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More Reasons To Eat Your Fruits And Veggies

In a new study, researchers from McMaster University found that in people with a certain gene that elevates heart attack risk, a diet high in fruits and vegetables can help lower the risk. Dr. Sonia Anand explains the study, and what still needs to be learned about the gene.
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Searching For Meaning In A Cheap Toaster

Carl Sagan once said that if you want to make an apple pie from scratch, you must first invent the universe. In his book The Toaster Project, author and artist Thomas Thwaites describes his effort to build a cheap plastic toaster from scratch, and what the project taught him about material goods, self-reliance, international commerce, and globalization.
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Using DNA To Shape Nanostructures

Chemists and materials scientists are trying to learn to build ultra-small, precisely ordered structures for use in optics, electronics, and other applications. Writing in the journal Science, Chad Mirkin and colleagues describe a way to use snippets of DNA to tailor the shape and size of crystal structures, tweaking them to fit specific uses.
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When Politics Meets Science

In his new book, Fool Me Twice, writer Shawn Otto tells why he thinks science is under assault in America. Otto, CEO and co-founder of Science Debate 2008, also explains why his "American Science Pledge" for candidates might bring more science into political decision making.
NPR

Contest Seeks To Launch Student Space Projects

The YouTube Space Lab competition is asking high school students to submit video proposals for space-based science experiments. Zahaan Bharmal, a Google executive who envisioned the competition, says that the winning entry will be performed on the International Space Station and streamed live on YouTube to the world.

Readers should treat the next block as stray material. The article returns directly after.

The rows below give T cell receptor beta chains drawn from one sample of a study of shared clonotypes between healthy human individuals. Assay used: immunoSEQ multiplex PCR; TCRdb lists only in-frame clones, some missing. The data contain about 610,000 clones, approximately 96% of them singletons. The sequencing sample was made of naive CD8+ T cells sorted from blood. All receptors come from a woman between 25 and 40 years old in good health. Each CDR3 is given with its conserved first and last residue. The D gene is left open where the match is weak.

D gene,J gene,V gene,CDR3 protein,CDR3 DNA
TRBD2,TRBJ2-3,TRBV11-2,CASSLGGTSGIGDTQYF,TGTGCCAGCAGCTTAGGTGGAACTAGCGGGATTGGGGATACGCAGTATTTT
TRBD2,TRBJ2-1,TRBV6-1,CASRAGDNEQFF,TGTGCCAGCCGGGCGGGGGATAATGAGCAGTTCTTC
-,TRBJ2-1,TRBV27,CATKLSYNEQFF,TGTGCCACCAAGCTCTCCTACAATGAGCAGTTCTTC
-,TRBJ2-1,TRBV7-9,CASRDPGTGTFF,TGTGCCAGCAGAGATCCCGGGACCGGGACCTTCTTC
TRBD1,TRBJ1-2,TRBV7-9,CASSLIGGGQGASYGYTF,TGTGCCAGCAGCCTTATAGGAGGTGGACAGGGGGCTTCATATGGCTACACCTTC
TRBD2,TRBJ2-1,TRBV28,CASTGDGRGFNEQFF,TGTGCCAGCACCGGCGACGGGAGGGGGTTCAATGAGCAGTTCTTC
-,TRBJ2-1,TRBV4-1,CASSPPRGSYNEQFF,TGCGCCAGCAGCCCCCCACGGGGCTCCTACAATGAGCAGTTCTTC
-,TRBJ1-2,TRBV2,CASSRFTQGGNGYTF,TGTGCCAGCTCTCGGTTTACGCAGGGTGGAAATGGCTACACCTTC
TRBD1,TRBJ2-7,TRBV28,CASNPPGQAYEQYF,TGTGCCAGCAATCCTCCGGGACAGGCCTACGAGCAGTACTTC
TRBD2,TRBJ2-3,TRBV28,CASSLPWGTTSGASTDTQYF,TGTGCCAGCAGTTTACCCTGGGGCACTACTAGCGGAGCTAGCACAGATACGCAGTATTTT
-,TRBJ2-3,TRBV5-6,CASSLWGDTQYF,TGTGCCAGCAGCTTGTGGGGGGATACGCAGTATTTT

NPR

In African Cave, An Early Human Paint Shop

Scientists have unearthed a tool kit for making paint in a South African cave. At 100,000 years old, it looks to be the oldest evidence of paint-making to date, and indicates higher-order thinking. "I think we're going to find that these early people were smarter than we think," an anthropologist says.
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Naked Mole Rat's Genetic Code Laid Bare

The piggy-nosed, coldblooded animals are neither rats nor moles. But scientists hope the naked mole rat's newly sequenced genome may offer insights not only into aging but also cancer and other diseases.
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Decoded DNA Reveals Details Of Black Death Germ

While the results are a technical tour de force, the researchers did not find any genetic feature that could explain why the Black Death was so virulent. In fact, the germ behind the medieval plague isn't much different from the one that causes bubonic plague today.
NPR

How Crossword Puzzles Unlocked An Artist's Memory

In 2007, artist Lonni Sue Johnson contracted viral encephalitis, leading to severe brain damage and amnesia. But language and crossword puzzles have unlocked Johnson's ability to remember how to play the viola and create simpler, childlike art — and that intrigues scientists at Johns Hopkins University.

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